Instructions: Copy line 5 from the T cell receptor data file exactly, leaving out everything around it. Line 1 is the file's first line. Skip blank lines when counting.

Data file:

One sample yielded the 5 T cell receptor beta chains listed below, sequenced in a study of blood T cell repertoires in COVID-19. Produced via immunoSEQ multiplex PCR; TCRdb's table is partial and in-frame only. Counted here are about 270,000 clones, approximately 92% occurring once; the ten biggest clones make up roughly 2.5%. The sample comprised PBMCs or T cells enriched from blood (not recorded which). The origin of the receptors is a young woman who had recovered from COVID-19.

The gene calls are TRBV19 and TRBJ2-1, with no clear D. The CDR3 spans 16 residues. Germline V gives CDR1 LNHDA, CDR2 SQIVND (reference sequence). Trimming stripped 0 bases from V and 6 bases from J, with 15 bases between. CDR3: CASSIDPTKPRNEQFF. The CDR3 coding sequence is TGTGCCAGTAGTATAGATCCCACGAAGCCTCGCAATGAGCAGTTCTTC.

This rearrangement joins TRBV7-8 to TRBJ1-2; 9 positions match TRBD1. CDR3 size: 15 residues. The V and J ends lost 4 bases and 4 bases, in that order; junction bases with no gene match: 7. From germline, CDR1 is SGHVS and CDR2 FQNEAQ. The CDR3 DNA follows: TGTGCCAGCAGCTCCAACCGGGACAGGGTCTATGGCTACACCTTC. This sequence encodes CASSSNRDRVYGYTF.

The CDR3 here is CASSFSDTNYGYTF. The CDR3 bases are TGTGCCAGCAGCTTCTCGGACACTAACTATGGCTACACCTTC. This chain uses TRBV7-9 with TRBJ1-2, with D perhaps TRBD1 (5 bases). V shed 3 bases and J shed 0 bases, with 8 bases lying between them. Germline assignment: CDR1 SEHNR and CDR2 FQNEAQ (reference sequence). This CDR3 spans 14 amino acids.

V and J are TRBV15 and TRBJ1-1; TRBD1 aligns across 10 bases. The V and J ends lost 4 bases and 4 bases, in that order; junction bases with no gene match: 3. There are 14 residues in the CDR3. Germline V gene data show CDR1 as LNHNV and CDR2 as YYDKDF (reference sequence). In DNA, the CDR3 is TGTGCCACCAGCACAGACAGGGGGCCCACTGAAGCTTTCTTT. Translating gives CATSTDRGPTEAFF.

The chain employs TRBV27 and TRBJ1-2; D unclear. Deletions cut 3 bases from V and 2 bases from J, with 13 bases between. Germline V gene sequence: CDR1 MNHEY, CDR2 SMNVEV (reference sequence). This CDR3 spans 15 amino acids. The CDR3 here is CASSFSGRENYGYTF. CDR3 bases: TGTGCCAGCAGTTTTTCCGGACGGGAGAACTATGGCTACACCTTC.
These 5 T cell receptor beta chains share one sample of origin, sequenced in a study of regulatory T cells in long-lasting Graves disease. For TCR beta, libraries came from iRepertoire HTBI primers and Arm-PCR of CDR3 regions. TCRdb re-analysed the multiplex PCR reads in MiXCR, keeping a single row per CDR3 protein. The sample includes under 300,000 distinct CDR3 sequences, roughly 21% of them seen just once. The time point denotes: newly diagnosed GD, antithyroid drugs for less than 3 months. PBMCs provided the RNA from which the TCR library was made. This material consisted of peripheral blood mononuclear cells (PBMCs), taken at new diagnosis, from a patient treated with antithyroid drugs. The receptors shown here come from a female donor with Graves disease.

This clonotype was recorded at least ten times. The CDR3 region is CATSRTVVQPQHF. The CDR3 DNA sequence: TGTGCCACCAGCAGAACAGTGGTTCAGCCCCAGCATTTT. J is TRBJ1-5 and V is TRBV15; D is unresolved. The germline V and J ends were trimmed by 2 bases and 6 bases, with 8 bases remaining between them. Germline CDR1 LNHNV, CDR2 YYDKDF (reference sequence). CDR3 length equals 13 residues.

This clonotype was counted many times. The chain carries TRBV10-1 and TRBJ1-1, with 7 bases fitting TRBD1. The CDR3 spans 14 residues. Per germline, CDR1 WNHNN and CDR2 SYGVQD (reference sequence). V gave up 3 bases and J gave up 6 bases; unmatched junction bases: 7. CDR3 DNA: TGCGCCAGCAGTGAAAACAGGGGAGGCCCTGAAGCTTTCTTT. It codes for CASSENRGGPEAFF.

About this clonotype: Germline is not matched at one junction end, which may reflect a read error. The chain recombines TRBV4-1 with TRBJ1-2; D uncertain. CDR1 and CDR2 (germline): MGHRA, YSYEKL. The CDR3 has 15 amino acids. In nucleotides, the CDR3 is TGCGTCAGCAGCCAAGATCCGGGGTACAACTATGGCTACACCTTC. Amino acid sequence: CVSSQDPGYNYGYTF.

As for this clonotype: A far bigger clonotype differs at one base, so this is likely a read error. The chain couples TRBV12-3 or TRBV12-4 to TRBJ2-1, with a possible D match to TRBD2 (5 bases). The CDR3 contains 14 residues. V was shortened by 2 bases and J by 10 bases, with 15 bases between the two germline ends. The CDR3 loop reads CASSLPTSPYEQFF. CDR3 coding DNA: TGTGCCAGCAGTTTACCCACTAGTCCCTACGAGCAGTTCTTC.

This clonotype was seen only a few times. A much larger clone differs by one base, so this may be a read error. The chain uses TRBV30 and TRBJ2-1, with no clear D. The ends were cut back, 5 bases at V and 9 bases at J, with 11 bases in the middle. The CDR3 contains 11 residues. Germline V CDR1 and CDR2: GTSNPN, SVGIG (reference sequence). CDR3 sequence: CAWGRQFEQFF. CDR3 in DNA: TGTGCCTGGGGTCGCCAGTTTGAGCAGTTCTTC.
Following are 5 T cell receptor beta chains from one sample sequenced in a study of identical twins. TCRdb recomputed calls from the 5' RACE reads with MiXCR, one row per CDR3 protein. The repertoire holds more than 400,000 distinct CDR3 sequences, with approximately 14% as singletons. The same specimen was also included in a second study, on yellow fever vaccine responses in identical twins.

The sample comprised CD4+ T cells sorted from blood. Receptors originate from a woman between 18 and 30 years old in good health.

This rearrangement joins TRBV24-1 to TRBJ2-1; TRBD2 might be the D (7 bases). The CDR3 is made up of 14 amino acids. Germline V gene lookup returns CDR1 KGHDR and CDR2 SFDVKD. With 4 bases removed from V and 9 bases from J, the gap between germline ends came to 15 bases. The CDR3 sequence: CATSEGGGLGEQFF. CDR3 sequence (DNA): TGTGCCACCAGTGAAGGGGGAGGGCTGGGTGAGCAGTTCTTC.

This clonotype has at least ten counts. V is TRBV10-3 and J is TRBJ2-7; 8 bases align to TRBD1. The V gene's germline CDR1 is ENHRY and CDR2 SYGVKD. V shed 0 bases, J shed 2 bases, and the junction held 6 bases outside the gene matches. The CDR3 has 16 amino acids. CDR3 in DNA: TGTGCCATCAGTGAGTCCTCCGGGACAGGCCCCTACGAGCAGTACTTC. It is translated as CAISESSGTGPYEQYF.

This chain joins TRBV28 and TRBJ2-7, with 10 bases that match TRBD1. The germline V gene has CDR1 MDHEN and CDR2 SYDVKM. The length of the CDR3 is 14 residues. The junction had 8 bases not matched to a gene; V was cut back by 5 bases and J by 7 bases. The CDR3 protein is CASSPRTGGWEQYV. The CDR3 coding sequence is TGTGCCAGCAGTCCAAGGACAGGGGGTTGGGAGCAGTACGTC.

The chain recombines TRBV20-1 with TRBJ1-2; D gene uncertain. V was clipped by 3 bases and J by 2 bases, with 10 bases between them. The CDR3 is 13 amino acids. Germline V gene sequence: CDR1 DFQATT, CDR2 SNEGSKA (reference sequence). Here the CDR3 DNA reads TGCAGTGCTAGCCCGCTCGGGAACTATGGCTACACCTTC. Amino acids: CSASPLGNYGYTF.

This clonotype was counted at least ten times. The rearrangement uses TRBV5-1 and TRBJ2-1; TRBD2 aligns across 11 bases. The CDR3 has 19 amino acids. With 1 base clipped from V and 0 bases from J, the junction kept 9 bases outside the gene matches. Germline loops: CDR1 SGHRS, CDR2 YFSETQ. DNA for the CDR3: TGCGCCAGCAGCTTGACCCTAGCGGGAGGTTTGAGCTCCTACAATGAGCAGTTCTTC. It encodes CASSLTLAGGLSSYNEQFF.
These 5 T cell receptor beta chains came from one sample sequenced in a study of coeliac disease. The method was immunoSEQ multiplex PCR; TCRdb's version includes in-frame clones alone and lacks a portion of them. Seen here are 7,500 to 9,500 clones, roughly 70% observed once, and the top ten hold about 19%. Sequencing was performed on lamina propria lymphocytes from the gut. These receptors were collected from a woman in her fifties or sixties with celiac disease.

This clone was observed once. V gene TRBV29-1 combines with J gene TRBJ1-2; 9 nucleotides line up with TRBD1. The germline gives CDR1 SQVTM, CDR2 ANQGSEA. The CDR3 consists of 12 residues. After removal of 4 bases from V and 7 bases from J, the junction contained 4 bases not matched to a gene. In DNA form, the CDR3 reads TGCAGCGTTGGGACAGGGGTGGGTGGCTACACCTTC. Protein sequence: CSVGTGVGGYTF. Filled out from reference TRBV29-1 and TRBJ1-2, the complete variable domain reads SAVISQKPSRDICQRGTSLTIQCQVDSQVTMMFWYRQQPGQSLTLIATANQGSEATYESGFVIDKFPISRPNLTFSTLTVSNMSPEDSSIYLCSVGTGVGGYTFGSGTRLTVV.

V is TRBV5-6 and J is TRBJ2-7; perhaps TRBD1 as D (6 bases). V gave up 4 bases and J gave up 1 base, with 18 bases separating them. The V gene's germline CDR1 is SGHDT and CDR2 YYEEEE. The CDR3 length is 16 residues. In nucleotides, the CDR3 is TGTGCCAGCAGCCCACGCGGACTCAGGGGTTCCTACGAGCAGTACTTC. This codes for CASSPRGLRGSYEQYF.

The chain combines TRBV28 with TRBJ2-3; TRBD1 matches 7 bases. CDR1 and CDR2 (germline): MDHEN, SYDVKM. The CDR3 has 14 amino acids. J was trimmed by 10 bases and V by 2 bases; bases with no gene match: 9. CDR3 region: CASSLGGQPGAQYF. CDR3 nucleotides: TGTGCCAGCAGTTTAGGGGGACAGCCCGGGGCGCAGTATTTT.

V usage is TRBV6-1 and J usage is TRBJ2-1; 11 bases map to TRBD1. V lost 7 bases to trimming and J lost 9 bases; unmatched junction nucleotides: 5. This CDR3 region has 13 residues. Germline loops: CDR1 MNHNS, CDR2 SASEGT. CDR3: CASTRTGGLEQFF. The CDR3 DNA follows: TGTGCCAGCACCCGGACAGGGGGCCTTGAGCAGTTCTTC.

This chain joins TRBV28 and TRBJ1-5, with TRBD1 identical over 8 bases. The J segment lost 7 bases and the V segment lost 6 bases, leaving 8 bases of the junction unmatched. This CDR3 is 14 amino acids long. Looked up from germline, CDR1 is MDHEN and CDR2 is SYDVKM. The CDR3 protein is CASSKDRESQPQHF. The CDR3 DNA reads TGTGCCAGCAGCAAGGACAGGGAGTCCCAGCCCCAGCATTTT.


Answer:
V and J are TRBV15 and TRBJ1-1; TRBD1 aligns across 10 bases. The V and J ends lost 4 bases and 4 bases, in that order; junction bases with no gene match: 3. There are 14 residues in the CDR3. Germline V gene data show CDR1 as LNHNV and CDR2 as YYDKDF (reference sequence). In DNA, the CDR3 is TGTGCCACCAGCACAGACAGGGGGCCCACTGAAGCTTTCTTT. Translating gives CATSTDRGPTEAFF.